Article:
Now, however, we have better testing methods available to us. There are now viable tests for HGH and EPO, and we now have the ability to develop Blood Passports for use with blood testing. Blood Passports being the development of base blood profiles for athletes, which are then used at a later date to compare with future blood tests to determine changes within the system. Using eight different "markers" in the blood, they are used in various formulas and models to determine the probability that an athlete is doping. Using this methodology, we can now determine the use of both known and unknown (designer) drugs within an athletes system.
If used properly, this technology could be used to ensure the cleanest set of marks the sport has ever seen. Extensive use during the out of competition/training portion of the season to get accurate base profiles; combined with regular testing of the world's most dominant athletes in the sport should be able to catch the drug cheats - like Tim Montgomery, Kelli White, Dwain Chambers, Kevin Toth and Regina Jacobs - that were able to go undetected with simple urinalysis.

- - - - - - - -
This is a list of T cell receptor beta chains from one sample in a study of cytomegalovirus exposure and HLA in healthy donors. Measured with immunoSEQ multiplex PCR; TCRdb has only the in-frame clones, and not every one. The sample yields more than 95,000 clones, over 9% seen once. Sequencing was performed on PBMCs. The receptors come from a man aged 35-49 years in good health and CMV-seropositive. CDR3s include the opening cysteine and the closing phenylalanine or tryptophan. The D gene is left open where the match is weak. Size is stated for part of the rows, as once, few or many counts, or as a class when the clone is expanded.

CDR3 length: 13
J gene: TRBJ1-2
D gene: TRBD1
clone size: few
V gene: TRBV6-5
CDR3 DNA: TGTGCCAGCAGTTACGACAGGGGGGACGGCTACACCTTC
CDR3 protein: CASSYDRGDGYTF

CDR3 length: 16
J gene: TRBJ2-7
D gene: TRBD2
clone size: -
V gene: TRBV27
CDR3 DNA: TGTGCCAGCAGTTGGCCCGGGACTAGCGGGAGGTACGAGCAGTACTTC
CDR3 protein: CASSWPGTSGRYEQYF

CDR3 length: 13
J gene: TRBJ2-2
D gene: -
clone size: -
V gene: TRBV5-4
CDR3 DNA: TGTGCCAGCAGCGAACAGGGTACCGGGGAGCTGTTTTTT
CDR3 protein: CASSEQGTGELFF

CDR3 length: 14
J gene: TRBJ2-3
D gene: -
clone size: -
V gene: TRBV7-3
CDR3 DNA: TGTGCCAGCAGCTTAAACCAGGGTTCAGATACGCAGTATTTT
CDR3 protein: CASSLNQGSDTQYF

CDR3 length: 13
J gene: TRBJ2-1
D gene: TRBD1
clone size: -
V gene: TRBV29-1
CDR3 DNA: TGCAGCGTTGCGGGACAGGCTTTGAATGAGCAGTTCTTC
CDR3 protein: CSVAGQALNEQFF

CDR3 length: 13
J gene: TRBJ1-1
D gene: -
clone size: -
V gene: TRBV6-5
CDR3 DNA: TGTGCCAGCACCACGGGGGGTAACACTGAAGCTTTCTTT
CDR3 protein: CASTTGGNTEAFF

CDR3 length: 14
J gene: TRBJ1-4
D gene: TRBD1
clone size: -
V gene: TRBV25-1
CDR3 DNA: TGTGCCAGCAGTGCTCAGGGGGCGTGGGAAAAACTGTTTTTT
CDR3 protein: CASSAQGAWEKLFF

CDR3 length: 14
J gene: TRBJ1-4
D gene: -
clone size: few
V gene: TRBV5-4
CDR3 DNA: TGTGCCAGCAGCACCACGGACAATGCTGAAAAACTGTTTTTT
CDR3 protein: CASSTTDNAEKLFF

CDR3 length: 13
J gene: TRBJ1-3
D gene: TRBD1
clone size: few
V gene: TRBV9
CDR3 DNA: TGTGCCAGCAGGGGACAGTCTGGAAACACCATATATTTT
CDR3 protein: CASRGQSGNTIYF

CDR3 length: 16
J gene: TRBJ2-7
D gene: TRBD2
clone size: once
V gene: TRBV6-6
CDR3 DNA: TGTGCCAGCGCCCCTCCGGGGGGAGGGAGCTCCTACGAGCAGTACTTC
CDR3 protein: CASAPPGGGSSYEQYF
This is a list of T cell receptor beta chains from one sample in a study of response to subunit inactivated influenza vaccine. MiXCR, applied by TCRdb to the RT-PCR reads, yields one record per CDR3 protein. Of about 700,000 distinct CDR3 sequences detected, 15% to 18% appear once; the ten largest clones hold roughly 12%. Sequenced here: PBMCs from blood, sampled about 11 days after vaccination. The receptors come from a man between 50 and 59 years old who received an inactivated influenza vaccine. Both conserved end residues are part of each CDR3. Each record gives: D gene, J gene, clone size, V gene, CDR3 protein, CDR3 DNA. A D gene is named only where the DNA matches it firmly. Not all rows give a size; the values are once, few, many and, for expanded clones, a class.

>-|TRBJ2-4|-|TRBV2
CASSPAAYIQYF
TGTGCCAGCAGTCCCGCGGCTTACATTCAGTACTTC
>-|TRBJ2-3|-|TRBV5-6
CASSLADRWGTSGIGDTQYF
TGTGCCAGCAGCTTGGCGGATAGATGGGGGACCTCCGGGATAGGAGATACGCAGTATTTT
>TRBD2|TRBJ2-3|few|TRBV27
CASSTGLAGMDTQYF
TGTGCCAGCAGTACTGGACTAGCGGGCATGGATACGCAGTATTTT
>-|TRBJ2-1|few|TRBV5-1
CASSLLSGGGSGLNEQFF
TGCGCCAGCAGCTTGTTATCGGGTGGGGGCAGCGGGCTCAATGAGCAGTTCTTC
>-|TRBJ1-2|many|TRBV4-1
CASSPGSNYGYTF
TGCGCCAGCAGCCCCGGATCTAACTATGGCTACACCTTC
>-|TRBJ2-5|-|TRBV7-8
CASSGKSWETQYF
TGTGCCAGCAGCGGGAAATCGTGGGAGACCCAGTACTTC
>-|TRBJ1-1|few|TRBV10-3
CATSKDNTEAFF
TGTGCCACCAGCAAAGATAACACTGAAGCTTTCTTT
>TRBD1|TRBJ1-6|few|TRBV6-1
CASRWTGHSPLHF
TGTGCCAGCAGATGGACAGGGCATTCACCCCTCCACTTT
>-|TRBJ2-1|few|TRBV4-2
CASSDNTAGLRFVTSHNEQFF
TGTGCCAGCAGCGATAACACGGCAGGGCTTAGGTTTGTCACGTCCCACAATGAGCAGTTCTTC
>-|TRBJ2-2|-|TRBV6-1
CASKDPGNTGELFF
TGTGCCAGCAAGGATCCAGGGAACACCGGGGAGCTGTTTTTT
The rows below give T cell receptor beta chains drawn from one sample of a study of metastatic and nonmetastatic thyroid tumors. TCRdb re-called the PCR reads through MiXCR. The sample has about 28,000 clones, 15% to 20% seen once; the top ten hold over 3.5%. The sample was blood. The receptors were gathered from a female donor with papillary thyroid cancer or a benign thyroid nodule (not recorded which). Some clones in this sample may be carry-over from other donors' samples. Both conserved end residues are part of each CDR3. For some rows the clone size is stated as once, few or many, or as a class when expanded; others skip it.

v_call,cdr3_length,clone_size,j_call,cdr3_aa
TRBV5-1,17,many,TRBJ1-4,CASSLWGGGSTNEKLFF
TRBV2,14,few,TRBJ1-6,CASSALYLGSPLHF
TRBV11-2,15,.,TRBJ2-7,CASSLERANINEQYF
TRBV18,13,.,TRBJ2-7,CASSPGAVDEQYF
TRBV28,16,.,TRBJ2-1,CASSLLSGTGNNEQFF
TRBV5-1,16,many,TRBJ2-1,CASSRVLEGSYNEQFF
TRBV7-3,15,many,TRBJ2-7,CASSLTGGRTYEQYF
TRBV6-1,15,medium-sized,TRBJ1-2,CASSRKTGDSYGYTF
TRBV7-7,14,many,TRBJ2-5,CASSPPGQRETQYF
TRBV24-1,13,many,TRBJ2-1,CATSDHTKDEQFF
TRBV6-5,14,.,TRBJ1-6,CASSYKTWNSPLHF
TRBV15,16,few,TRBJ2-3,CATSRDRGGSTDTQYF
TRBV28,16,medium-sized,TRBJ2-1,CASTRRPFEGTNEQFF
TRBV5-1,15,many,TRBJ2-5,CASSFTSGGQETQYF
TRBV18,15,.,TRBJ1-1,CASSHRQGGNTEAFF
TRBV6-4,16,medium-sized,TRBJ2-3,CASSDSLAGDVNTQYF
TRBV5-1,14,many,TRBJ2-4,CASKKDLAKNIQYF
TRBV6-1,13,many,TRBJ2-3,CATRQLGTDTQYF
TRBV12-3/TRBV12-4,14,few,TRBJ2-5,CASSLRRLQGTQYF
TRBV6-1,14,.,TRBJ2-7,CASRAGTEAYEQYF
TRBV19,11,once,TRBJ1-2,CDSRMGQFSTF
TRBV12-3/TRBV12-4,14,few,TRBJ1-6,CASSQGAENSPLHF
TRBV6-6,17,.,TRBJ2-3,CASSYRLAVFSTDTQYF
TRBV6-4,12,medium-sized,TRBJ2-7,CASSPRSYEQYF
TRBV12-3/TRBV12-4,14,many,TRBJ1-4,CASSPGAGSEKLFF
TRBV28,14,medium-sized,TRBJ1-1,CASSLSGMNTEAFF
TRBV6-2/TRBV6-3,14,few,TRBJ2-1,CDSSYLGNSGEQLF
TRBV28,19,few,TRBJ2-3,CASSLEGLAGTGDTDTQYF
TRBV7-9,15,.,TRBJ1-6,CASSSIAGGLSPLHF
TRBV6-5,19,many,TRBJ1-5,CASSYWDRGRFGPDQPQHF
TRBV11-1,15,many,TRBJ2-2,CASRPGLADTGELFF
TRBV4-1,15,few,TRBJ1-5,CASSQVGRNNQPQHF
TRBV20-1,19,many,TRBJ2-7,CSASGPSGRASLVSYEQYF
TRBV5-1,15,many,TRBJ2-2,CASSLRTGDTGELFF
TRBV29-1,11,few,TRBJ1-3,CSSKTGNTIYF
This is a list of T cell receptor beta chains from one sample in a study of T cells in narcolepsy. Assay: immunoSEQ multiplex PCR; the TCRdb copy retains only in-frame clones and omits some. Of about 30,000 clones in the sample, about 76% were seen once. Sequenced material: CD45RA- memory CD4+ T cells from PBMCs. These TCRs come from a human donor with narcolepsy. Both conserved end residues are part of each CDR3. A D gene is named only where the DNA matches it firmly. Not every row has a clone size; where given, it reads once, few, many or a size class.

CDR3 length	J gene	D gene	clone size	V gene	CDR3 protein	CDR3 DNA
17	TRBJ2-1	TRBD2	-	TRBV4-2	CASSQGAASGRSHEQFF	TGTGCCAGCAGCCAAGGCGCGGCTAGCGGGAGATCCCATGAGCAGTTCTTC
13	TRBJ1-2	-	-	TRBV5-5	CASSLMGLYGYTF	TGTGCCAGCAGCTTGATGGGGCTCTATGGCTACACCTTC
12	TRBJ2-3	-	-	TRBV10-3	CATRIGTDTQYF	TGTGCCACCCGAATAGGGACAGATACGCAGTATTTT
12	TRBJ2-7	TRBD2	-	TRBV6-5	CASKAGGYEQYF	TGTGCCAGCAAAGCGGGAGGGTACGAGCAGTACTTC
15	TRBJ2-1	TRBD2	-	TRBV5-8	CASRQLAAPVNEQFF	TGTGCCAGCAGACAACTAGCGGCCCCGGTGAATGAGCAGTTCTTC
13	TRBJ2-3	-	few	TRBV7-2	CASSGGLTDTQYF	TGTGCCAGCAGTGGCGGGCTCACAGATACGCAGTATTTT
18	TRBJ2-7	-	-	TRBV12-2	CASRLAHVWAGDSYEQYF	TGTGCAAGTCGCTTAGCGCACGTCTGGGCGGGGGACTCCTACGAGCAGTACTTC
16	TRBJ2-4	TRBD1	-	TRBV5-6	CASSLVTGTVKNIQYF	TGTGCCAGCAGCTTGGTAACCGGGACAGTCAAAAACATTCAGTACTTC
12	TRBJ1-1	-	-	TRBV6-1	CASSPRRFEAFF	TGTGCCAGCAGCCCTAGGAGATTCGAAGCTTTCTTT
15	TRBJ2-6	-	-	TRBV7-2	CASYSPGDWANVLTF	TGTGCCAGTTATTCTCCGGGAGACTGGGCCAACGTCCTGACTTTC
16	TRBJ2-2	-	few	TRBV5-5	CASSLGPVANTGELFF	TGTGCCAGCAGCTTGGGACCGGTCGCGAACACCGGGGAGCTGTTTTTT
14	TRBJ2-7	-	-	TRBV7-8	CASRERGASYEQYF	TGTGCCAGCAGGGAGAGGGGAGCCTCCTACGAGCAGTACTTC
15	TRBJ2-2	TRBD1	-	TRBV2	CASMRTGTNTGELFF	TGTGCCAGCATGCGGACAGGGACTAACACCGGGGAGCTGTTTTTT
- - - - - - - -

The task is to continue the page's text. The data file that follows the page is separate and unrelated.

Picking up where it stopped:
Thus enabling the creation/implementation of a new set of records and all time lists based on a better testing methodology. The records list can be sold as one that now requires more stringent testing for ratification (pre and post). And can be sold to the public - including marketing to potential investors/sponsors of the sport as providing the highest level of competition possible with the cleanest set of athletes the sport has ever seen - based on the best testing available.
More importantly it will ensure a spate of record setting in the sport at a time when it sorely needs the positive exposure - and it will ensure that the women of the sport get their fair share of publicity as well. Not to mention that it will finally give the sport some "positive" exposure on the topic of drugs and testing.